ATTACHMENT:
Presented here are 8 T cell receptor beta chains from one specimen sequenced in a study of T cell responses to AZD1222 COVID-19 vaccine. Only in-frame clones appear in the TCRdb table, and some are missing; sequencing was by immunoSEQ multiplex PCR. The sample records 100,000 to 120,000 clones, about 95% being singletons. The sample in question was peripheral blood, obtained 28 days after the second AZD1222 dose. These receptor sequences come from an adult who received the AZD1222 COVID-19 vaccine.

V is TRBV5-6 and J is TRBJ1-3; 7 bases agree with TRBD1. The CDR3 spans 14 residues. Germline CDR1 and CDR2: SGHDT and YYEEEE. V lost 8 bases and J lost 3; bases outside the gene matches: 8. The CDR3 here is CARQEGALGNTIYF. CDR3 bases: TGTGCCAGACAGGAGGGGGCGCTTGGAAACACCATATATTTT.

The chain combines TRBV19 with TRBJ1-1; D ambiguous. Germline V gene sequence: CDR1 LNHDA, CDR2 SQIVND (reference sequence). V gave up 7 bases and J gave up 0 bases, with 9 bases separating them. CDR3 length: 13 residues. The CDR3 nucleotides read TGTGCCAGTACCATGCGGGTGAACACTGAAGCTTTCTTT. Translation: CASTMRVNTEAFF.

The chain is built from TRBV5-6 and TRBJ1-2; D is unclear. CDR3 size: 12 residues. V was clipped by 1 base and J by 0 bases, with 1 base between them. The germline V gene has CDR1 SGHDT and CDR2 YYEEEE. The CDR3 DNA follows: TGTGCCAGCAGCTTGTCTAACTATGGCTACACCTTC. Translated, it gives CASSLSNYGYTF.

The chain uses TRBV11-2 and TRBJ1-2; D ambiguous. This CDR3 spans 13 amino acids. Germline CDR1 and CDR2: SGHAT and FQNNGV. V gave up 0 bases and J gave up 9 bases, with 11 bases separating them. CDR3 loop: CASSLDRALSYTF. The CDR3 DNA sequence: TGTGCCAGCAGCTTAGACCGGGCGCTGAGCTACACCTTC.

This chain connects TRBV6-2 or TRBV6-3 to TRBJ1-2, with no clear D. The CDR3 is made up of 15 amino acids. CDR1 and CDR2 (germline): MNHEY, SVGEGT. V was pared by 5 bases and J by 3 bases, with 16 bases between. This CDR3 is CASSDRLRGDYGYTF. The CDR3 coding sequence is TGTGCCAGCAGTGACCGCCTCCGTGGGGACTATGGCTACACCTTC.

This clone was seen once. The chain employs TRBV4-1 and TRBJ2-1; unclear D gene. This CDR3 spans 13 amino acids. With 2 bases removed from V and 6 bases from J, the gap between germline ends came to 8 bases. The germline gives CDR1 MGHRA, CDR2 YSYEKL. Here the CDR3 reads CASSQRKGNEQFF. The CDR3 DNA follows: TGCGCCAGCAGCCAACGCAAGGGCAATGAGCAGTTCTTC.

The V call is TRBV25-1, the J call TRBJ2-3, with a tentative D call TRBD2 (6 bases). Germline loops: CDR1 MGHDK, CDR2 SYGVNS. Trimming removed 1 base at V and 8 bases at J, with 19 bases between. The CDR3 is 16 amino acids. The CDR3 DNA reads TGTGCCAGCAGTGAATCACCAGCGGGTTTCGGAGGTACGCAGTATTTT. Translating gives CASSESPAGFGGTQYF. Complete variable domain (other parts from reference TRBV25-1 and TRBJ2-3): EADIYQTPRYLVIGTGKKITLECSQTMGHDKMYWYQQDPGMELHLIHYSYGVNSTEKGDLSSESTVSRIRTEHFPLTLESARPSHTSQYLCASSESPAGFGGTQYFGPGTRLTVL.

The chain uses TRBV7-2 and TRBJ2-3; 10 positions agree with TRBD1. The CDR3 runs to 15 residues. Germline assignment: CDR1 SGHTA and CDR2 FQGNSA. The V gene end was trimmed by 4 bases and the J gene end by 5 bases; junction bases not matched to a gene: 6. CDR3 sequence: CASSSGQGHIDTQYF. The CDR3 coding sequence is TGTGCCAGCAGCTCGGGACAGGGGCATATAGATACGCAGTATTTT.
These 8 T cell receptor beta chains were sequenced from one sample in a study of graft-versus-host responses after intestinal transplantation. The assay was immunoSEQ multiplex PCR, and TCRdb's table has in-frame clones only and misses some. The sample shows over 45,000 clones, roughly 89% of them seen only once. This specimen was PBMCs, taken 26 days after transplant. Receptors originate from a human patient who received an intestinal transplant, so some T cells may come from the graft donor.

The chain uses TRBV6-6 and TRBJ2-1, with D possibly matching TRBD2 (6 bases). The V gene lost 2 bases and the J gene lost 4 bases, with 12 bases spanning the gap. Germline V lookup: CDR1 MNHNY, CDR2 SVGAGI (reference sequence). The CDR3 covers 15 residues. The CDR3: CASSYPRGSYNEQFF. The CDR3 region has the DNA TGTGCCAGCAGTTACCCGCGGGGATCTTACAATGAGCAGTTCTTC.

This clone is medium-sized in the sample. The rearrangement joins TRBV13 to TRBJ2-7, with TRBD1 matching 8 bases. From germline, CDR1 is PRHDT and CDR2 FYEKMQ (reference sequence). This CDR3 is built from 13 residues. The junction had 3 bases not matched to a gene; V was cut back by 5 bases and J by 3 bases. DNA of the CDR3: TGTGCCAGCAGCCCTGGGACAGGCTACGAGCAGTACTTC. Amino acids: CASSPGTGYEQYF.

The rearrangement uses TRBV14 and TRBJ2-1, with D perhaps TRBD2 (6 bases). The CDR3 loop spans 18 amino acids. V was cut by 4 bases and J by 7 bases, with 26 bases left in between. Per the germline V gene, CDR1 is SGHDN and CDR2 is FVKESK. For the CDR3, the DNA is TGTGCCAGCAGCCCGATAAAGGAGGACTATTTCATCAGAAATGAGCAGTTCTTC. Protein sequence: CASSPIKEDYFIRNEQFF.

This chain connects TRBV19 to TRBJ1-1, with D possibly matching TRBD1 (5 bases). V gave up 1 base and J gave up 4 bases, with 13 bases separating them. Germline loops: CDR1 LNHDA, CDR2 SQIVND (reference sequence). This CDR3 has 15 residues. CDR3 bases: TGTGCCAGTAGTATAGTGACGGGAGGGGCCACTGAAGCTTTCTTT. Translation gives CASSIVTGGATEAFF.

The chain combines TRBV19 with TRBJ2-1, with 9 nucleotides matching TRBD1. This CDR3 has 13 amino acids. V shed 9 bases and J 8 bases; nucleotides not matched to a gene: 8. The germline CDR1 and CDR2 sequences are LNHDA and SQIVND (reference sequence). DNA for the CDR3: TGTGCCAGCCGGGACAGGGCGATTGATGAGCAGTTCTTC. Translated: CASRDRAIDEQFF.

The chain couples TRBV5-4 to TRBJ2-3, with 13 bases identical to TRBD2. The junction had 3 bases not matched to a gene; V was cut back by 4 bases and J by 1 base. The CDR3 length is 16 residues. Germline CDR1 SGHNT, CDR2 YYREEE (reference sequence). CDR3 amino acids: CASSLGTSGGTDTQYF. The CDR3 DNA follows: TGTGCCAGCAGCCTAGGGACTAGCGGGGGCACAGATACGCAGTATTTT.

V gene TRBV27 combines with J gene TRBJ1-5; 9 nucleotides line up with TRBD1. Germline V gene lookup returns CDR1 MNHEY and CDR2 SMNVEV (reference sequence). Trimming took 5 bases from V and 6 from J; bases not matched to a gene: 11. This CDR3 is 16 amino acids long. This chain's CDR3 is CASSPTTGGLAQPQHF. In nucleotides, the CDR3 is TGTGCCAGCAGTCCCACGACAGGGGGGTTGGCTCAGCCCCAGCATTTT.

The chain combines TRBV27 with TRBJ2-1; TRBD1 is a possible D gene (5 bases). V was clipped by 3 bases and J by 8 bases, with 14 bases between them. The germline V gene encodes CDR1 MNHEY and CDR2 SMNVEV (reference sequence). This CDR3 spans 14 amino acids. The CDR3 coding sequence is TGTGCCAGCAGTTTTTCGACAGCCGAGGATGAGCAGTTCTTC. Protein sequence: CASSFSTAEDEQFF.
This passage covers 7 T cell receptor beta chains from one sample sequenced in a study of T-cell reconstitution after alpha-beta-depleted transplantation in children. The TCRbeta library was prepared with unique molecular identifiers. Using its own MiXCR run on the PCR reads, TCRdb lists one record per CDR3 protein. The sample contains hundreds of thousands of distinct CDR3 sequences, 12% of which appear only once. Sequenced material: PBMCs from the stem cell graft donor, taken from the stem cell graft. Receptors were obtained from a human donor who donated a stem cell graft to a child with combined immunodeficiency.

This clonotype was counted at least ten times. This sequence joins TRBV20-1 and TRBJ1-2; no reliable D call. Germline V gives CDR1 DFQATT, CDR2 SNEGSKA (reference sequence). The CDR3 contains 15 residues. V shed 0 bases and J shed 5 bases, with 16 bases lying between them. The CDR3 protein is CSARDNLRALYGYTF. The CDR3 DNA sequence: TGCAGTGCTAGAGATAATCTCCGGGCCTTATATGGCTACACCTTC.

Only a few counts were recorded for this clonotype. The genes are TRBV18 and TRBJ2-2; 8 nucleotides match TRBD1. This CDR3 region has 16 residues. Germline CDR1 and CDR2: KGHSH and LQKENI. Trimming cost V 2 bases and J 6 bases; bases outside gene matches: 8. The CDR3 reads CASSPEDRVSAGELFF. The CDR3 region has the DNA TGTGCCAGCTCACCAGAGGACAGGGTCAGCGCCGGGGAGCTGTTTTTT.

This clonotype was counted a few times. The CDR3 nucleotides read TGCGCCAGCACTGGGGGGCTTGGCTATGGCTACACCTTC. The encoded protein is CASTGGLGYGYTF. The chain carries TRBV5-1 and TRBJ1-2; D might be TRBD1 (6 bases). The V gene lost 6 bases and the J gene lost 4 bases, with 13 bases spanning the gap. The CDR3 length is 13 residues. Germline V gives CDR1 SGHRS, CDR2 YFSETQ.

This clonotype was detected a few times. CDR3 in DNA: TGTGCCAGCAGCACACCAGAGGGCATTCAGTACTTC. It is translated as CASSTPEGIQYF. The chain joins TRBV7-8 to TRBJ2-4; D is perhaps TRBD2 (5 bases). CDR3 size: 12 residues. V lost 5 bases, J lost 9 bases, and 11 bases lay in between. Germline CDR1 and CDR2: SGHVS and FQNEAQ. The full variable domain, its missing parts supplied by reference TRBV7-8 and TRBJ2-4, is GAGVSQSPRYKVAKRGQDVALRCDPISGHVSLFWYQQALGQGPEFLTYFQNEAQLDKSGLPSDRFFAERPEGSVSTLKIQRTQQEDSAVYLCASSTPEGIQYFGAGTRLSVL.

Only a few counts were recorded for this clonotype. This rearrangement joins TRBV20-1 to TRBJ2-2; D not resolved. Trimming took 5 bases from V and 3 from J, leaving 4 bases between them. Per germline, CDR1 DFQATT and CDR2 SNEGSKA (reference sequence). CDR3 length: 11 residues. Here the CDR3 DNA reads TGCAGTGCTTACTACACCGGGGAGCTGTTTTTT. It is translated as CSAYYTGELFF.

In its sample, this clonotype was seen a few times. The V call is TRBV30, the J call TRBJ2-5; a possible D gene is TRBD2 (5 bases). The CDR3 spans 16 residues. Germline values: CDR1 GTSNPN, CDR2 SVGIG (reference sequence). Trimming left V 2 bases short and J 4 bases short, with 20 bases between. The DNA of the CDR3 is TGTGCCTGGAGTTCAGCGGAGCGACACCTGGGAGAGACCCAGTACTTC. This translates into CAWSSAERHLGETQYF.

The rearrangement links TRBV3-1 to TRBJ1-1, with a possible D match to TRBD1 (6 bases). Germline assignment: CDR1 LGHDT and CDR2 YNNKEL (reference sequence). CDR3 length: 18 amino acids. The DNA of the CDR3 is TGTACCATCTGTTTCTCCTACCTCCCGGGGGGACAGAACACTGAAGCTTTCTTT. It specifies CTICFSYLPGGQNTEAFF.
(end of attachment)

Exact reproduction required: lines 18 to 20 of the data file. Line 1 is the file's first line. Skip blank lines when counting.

The chain combines TRBV27 with TRBJ2-1; TRBD1 is a possible D gene (5 bases). V was clipped by 3 bases and J by 8 bases, with 14 bases between them. The germline V gene encodes CDR1 MNHEY and CDR2 SMNVEV (reference sequence). This CDR3 spans 14 amino acids. The CDR3 coding sequence is TGTGCCAGCAGTTTTTCGACAGCCGAGGATGAGCAGTTCTTC. Protein sequence: CASSFSTAEDEQFF.
This passage covers 7 T cell receptor beta chains from one sample sequenced in a study of T-cell reconstitution after alpha-beta-depleted transplantation in children. The TCRbeta library was prepared with unique molecular identifiers. Using its own MiXCR run on the PCR reads, TCRdb lists one record per CDR3 protein. The sample contains hundreds of thousands of distinct CDR3 sequences, 12% of which appear only once. Sequenced material: PBMCs from the stem cell graft donor, taken from the stem cell graft. Receptors were obtained from a human donor who donated a stem cell graft to a child with combined immunodeficiency.

This clonotype was counted at least ten times. This sequence joins TRBV20-1 and TRBJ1-2; no reliable D call. Germline V gives CDR1 DFQATT, CDR2 SNEGSKA (reference sequence). The CDR3 contains 15 residues. V shed 0 bases and J shed 5 bases, with 16 bases lying between them. The CDR3 protein is CSARDNLRALYGYTF. The CDR3 DNA sequence: TGCAGTGCTAGAGATAATCTCCGGGCCTTATATGGCTACACCTTC.